The broadleaved woodlands of Harden Beck

A short but entrancing woodland walk between Bradford and Bingley, to a splendid waterfall.




2.5 miles (4kms)

246ft (75m)

About the walk

A forgotten past

Today, the unassuming valley enclosing Harden Beck and Goit Stock Woods is a quiet backwater, little visited except by locals. But it wasn't always the case, for by the beginning of the 19th century, there were at least three textile mills processing silk, cotton and worsteds crowded within its narrow confines and taking advantage of the fast flowing stream to power the spinning and weaving machines. The buildings of two have survived: Harden Bridge, which now used by light industry and Bents Mill at Hallas Bridge, higher up the valley, which has been converted for housing. And the terraced cottages, built nearby to house the workers are still lived in.

A tourist resort

But times change, and by the beginning of the 20th century, despite being converted to steam, the relative isolation of Goit Stock Mill left it uneconomic. By then, however, the inherent beauty of the valley, its woods and the bonus of a modestly spectacular waterfall began to draw trippers, eager for a day's holiday away from their workaday lives in the big mills of the surrounding towns. With railways serving both Bingley and Cullingworth, the 'Happy Valley' soon became popular and part of Goit Stock Mill was converted to a ballroom and café. Crowds flocked to this quiet spot and reports say that the 1927 May bank holiday drew 20,000 people. However, it turned out to be a tragic day, for that evening a fire destroyed both the famous dance floor and the instruments of the Wilsden Brass Band, who were providing the entertainment. All that remains today is the chimney of the old steam engine, standing on the hillside above the caravan park.

A quiet sanctuary

Cloaked in deciduous woodland, the valley has become a haven for wildlife, supporting birds such as jays, tree creepers, woodpeckers and many small songbirds that build their nests amongst the trees and bushes. You might even see a dipper probing the pebbles of the sparkling beck for insects.

The falls themselves were created by the differential erosion of a band of soft shale underlying the gritstone rock, which, as it is worn away, eventually causes the hard rock to collapse, leaving the overhanging lip of the fall.

Walk directions

From the parking area, walk downhill to take, just before the bridge, the second turning off on the right into Goit Stock Lane. Beyond a terrace of cottages, built for the workers at Harden Beck Mill, the ongoing rough lane crosses a cattlegrid and soon joins the stream along the base of the valley below Crag Wood. The track later crosses a bridge to run between a residential caravan park and its parking spaces. The Goit Stock Mill lay towards the top end of the caravan site, its tall chimney still standing.

At the far end, keep ahead to pass Calgary Lodge and enter Goit Stock Wood. Ignore the path off left and walk forward above Harden Beck along the Millennium Way for some 0.25 miles (400m) to reach the first and largest of the two waterfalls. The continuing path clambers up the rocks beside the fall; and although a handrail has been installed, care is required as the rocks can be slippery. Carry on past a second, smaller cascade and cross a plank bridge, soon emerging onto a crossing bridlepath above Hallas Bridge by the third of the valley's mills built in this short stretch of valley.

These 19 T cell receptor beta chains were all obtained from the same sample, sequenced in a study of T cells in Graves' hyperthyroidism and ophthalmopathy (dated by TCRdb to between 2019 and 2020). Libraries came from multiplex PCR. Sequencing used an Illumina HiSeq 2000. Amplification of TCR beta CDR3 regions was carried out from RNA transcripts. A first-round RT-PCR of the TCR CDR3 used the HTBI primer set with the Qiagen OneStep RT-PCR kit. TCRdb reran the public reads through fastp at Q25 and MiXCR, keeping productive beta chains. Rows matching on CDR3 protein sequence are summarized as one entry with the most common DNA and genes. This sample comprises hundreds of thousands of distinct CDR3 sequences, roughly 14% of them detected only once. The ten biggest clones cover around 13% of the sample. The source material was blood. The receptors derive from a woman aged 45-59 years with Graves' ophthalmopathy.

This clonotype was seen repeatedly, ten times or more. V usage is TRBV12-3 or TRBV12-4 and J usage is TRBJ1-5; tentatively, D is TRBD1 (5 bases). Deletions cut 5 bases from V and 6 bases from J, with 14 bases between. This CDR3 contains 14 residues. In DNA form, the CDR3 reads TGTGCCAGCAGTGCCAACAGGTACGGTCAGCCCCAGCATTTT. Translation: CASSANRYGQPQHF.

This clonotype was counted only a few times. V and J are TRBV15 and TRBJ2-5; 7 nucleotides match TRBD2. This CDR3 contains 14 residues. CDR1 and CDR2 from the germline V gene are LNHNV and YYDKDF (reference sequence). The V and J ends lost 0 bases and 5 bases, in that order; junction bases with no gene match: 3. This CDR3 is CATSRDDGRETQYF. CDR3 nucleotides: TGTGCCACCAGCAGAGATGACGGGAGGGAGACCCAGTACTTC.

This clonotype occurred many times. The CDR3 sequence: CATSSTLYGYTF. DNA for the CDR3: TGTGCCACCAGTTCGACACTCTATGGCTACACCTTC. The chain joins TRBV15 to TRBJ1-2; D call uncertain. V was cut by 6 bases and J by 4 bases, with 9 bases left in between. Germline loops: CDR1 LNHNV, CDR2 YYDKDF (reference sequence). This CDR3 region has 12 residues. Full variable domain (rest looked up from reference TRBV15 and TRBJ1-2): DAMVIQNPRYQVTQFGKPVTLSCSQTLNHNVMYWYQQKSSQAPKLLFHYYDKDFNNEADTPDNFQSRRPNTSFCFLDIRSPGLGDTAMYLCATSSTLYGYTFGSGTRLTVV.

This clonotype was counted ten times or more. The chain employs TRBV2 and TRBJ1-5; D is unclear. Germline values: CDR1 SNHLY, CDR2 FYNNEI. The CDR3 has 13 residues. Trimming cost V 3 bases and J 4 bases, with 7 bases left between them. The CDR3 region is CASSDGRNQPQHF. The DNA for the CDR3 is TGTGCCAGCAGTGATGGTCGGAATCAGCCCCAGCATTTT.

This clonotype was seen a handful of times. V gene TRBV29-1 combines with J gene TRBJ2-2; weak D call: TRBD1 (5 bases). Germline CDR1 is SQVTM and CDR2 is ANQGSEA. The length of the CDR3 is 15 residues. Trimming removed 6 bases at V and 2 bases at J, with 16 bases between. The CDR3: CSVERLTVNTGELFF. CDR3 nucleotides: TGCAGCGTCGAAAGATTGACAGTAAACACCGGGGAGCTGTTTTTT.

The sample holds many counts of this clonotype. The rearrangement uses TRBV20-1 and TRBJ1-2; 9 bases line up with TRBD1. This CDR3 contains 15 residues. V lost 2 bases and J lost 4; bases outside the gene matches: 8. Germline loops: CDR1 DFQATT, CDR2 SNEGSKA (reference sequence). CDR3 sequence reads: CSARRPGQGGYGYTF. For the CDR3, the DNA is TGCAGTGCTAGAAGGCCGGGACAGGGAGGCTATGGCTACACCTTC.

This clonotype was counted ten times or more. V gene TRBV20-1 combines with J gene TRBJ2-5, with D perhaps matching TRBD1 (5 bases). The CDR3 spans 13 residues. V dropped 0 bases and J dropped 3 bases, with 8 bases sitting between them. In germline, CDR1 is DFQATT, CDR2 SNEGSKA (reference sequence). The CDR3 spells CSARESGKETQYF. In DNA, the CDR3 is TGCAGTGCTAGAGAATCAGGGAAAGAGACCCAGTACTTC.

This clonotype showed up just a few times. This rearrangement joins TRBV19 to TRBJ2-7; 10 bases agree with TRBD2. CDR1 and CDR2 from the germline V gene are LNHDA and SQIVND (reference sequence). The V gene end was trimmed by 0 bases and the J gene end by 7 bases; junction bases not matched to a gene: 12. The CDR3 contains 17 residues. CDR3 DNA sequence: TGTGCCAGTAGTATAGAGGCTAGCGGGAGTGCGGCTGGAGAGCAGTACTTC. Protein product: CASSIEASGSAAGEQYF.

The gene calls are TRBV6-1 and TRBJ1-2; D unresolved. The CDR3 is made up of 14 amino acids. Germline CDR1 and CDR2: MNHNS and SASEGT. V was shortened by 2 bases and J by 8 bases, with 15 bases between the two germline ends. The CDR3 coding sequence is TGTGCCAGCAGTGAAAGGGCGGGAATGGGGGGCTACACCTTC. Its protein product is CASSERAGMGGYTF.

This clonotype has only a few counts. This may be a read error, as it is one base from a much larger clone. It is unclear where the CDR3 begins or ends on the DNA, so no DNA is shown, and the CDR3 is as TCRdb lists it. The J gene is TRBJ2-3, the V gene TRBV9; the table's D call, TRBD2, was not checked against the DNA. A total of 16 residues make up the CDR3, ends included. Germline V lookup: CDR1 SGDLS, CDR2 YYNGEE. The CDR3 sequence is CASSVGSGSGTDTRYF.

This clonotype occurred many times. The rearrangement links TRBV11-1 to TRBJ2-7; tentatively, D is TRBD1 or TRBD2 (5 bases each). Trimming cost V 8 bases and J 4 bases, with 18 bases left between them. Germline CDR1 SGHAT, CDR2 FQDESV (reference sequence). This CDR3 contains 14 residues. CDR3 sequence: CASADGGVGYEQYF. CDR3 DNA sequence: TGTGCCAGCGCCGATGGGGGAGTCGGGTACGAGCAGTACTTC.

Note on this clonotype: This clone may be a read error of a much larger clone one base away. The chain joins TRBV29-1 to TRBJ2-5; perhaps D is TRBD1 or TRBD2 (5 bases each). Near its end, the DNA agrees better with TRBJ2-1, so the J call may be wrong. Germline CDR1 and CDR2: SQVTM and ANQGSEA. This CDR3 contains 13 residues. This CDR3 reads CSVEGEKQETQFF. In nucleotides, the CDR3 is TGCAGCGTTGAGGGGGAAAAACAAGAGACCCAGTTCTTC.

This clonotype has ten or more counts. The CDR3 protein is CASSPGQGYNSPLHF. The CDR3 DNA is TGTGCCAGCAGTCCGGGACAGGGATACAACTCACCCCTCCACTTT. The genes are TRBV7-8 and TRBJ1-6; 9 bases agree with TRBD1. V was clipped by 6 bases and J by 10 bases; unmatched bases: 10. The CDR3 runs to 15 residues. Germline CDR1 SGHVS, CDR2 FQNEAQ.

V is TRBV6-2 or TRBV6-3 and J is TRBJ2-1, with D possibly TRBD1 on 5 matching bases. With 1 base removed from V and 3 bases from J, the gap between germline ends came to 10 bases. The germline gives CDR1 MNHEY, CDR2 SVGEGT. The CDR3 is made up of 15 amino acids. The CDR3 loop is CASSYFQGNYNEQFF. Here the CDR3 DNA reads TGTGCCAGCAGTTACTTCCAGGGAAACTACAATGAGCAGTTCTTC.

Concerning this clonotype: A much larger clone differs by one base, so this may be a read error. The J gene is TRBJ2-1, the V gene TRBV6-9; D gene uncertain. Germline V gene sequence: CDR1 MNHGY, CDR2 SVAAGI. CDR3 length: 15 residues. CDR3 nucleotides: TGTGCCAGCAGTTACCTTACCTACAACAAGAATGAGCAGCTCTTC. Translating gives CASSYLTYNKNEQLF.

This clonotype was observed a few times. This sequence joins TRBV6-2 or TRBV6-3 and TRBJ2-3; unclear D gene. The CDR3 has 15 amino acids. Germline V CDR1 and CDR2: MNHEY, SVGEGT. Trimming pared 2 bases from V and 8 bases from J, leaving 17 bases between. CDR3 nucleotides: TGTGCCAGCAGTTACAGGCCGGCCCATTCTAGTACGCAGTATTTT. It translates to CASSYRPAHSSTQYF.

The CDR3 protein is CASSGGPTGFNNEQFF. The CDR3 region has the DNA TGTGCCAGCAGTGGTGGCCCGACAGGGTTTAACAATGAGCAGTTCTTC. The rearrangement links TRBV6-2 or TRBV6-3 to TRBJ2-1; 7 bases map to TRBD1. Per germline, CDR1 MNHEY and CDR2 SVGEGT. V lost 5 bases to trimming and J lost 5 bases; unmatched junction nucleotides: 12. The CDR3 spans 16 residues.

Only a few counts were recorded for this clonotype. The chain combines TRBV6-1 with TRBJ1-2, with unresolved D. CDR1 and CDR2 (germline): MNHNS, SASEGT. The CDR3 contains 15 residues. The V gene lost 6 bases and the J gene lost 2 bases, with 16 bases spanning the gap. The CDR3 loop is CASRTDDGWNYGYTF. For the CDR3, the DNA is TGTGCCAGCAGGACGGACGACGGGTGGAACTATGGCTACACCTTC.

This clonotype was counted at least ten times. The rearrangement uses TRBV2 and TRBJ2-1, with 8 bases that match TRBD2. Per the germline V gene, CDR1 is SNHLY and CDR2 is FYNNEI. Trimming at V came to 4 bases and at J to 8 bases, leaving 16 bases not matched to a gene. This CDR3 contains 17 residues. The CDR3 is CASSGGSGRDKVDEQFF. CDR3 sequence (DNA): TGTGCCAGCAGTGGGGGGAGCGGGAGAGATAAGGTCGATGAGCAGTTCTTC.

Turn left up the hill, going left again in front of a terrace of stone cottages. At the end of the street, climb steps to a stile and walk on at the left edge of successive pastures above the wood. At the far end of the fifth field, the path slips through a gap stile to continue within the upper fringe of the wood. Soon joined by another path from the left, keep going across another stile to then leave the trees behind. Follow the field-edge past another row of cottages to emerge over a final stile onto Wilsden Road.

Go left past a garden centre, where there is a café. As the road then bends right, keep ahead down a steep, narrow lane, Mill Hill Top. Rejoining the main road at the bottom, walk left past The Malt Shovel Inn to the parking area.

Additional information

Woodland paths and tracks, field paths, several stiles

Deciduous woodland and arable land

Can be off lead in woodland

OS Explorers 288 Bradford & Huddersfield, Explorer OL21 South Pennines

From Harden, take Wilsden Road to roadside parking at bottom of hill, just before bridge and Malt Shovel Inn

None on route

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About the area

Discover West Yorkshire

Everybody knows that Yorkshire has some special landscapes. The Dales and the Moors first spring to mind, but what about West Yorkshire? That’s Leeds and Bradford isn’t it? Back-to-back houses and blackened mills… Certainly if you had stood on any of the hills surrounding Hebden Bridge a hundred years ago, and gazed down into the valley, all you would have seen was the pall of smoke issuing from the chimneys of 33 textile mills. But thankfully, life changes very quickly in West Yorkshire. The textile trade went into terminal decline, the mills shut down forever and in a single generation Hebden Bridge became a place that people want to visit.

The surrounding countryside offers walking every bit as good as the more celebrated Yorkshire Dales; within minutes you can be tramping across the moors. And this close proximity of town and country is repeated all across West Yorkshire. There’s such diversity in the area that you can find yourself in quite unfamiliar surroundings, even close to places you may know very well. Take time to explore this rich county and you will be thrilled at what you find to shatter old myths and preconceptions.